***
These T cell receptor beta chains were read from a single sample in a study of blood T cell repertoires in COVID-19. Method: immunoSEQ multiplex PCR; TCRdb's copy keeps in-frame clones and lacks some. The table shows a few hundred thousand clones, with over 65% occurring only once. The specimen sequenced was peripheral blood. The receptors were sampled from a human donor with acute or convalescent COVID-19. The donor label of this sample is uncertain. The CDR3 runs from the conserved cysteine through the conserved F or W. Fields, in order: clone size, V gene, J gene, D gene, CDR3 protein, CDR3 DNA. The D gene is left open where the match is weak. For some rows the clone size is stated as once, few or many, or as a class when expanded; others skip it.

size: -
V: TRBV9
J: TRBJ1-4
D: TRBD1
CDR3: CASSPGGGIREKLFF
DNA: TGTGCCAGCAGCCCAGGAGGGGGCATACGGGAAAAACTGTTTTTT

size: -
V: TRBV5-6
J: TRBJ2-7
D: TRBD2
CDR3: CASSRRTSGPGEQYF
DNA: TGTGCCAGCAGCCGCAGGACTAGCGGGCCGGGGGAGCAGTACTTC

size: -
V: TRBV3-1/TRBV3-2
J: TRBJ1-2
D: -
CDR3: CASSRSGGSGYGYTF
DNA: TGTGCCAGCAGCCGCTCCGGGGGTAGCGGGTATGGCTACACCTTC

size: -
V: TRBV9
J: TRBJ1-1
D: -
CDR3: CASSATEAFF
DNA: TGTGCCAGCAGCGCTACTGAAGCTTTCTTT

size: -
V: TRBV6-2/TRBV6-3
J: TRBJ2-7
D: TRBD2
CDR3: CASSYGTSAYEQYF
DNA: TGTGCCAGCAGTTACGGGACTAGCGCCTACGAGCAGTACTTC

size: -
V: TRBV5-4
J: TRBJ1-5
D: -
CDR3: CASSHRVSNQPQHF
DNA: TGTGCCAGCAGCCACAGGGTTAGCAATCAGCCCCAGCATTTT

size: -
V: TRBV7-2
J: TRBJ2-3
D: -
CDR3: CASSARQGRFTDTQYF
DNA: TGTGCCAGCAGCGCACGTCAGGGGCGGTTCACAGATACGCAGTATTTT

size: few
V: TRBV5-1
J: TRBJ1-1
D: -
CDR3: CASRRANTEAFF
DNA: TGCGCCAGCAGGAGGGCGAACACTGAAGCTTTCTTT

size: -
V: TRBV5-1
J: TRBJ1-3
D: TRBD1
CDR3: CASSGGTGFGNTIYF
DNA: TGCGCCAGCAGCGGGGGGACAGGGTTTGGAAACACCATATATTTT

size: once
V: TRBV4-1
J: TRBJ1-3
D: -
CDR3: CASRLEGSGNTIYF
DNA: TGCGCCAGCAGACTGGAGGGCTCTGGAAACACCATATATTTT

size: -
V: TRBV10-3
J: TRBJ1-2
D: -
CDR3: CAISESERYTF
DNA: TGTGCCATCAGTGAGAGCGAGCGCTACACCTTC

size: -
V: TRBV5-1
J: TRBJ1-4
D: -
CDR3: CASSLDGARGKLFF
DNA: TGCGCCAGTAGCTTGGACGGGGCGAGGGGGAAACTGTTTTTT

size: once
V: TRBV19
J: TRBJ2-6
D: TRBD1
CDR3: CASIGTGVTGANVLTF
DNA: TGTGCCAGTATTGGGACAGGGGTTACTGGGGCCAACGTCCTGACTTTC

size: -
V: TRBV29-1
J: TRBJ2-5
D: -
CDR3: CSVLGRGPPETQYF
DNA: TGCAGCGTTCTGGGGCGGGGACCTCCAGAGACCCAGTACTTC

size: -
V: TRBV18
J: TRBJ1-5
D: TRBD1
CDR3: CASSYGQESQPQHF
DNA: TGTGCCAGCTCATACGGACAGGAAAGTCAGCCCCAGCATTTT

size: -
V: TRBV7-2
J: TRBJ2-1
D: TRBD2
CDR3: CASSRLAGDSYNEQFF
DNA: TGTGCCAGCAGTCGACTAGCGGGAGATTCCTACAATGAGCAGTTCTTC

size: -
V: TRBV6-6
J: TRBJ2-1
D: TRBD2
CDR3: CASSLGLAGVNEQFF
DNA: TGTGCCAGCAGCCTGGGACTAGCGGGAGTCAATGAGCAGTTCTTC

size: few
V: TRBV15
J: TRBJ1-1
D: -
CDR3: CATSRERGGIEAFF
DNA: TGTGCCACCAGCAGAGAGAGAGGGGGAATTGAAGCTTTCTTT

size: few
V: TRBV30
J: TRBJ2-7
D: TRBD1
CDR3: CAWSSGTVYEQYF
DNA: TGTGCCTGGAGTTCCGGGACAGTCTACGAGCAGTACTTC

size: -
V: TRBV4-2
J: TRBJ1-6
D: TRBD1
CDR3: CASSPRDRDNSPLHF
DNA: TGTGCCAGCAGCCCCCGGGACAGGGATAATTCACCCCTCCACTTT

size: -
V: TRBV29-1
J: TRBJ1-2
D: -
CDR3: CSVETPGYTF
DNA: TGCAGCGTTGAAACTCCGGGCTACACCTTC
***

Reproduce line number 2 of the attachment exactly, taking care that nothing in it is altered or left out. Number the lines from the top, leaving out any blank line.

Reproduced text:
size: -